Volatility Difference

The Volatility Difference indicator allows you to view the difference in volatility between two different volatility readings. You can choose between historical volatility, and the 30-, 60-, and 90-day implied volatilities. When using historical volatility to have the addition choices of selecting a specific period of time and price source (open, high, low, close, average price). Last, some clients believe the graphs are easier to interpret by clicking smoothing to create a moving average of the raw data. To lessen the impact of outlier volatility movements increase the number of smoothing periods. Keep in mind; the downside to smoothing data is that moving averages can add a lag time to trading signals.

Volatility Difference in Practice

Comparing differing volatility readings can provide you with insights into the market and a potential opportunity to trade based on the convergence of volatilities. As an example, suppose that you were comparing the 30-day and 60-day implied volatility levels for the same stock. If the 30-day volatility levels where higher than the 60-day volatility levels, this could potentially serve as a clue that the market expects some factor to have an impact on the stock price volatility in the near future.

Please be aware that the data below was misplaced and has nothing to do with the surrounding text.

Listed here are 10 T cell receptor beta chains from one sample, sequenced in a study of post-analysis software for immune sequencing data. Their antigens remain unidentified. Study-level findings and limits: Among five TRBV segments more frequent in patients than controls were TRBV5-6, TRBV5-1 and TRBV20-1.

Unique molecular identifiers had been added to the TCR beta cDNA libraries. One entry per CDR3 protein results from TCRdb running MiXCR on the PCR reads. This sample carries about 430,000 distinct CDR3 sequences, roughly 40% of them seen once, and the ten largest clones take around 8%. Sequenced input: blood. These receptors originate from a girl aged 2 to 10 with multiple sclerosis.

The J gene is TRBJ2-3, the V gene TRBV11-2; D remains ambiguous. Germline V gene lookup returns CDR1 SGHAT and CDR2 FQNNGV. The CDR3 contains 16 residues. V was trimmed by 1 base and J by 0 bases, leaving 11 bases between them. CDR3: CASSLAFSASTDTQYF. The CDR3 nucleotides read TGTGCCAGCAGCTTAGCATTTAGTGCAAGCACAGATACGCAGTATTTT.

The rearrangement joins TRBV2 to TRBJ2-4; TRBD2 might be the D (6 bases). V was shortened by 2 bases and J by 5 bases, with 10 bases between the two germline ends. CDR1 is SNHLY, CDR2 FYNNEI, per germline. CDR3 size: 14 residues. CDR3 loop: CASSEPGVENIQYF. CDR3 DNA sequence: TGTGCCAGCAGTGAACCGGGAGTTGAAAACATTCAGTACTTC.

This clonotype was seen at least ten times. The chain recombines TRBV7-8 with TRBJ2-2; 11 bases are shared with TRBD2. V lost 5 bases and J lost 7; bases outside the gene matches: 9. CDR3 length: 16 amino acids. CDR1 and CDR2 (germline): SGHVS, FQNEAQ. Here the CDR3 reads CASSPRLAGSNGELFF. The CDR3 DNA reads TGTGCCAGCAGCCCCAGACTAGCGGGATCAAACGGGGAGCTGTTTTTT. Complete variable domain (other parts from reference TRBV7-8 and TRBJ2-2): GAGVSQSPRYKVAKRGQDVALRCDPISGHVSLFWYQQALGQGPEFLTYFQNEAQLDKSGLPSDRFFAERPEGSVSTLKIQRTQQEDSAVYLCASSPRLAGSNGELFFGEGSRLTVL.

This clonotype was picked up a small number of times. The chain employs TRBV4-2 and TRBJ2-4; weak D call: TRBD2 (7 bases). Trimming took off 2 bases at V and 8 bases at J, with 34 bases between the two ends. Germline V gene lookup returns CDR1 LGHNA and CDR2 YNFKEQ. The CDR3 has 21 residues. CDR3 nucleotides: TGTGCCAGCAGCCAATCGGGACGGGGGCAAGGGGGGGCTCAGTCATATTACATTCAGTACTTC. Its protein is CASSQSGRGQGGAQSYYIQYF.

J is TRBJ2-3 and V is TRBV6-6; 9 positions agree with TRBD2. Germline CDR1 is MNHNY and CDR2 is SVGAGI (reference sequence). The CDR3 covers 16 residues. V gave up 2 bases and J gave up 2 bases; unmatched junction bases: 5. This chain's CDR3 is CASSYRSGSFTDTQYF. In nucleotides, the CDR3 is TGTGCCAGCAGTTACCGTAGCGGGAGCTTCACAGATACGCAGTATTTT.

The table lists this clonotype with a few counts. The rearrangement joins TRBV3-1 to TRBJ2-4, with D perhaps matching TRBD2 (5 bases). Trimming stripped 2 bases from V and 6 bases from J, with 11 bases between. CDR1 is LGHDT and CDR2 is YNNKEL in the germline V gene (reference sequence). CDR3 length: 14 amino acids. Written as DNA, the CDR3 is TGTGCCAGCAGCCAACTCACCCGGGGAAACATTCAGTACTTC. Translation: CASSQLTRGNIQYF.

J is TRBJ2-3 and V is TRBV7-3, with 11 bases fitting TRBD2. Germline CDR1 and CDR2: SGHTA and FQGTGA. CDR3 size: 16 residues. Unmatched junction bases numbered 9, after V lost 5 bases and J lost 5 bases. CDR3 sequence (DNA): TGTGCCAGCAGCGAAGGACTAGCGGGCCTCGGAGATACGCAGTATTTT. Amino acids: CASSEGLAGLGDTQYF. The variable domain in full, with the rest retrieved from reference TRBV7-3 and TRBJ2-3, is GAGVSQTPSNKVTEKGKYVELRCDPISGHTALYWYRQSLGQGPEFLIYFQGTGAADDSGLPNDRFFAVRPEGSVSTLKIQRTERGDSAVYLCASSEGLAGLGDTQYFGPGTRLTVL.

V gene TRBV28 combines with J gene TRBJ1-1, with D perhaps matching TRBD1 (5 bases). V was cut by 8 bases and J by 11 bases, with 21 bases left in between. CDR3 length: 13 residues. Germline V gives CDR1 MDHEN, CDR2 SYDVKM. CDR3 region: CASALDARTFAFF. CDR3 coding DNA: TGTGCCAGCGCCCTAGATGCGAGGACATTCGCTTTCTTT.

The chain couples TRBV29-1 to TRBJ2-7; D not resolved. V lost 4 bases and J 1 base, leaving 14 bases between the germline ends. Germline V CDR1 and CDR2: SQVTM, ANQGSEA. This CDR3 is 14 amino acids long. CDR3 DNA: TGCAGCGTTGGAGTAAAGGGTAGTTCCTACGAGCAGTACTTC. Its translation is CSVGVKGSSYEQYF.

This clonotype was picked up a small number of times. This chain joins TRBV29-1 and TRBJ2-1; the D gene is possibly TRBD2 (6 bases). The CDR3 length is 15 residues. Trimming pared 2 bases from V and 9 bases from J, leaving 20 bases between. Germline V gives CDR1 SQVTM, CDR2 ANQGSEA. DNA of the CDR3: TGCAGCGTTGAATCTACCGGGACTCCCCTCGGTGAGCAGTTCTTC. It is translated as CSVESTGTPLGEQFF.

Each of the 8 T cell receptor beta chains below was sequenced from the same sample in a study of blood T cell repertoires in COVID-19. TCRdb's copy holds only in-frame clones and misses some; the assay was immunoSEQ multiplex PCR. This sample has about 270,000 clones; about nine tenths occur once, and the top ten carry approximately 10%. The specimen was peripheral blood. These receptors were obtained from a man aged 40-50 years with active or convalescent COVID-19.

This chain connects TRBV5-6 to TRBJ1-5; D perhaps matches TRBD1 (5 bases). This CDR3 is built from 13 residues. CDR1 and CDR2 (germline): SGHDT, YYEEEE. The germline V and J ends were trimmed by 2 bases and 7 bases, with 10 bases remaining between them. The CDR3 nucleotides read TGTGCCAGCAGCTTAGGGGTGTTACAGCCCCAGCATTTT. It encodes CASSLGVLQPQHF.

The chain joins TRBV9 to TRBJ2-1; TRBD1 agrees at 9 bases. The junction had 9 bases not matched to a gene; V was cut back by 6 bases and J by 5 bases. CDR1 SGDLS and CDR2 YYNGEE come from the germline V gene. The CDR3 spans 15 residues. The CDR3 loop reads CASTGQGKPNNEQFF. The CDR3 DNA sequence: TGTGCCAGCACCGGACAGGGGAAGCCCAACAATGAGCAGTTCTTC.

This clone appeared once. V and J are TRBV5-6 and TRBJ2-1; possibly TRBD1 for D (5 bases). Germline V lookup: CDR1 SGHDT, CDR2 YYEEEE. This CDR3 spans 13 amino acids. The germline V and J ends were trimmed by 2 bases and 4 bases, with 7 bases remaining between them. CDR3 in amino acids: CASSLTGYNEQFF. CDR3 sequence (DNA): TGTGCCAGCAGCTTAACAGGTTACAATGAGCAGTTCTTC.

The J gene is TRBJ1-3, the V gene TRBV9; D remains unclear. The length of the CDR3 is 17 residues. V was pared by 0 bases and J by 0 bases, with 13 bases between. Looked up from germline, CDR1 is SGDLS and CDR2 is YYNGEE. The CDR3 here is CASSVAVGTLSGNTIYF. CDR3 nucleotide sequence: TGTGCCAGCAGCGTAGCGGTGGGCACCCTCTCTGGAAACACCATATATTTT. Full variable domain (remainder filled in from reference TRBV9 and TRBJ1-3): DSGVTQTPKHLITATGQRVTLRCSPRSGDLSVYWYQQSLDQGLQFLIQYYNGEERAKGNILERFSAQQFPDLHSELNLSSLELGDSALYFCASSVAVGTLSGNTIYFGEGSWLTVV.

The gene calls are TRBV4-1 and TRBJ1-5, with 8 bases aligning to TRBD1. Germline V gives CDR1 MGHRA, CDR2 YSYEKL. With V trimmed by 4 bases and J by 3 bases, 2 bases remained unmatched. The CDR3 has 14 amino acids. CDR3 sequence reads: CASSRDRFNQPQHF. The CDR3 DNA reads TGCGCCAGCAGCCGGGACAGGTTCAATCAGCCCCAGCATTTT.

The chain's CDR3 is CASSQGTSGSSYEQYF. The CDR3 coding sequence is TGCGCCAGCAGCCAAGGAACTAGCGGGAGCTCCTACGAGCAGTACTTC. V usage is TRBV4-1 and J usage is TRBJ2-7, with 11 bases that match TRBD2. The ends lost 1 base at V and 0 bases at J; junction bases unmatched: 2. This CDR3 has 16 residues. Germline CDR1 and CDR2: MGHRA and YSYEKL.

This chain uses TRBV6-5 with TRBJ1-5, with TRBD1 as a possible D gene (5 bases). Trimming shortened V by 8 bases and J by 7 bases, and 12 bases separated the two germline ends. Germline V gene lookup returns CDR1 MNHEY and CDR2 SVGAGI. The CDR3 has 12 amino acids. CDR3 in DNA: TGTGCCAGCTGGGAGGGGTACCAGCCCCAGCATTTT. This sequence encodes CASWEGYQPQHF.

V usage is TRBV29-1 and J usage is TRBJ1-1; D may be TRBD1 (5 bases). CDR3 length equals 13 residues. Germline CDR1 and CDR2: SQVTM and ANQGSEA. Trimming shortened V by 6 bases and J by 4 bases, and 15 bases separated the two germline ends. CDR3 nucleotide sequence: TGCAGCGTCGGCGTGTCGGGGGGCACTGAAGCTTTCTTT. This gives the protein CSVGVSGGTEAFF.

Additionally, the upper and lower bands can be used to display levels where the difference between the volatilities reaches an extreme. When two volatilities vary widely from each other it's possible that the volatilities will converge. Depending on the volatilities being studied a trader could look for opportunities that would allow them to capture the price change in the option due to changes in volatility.

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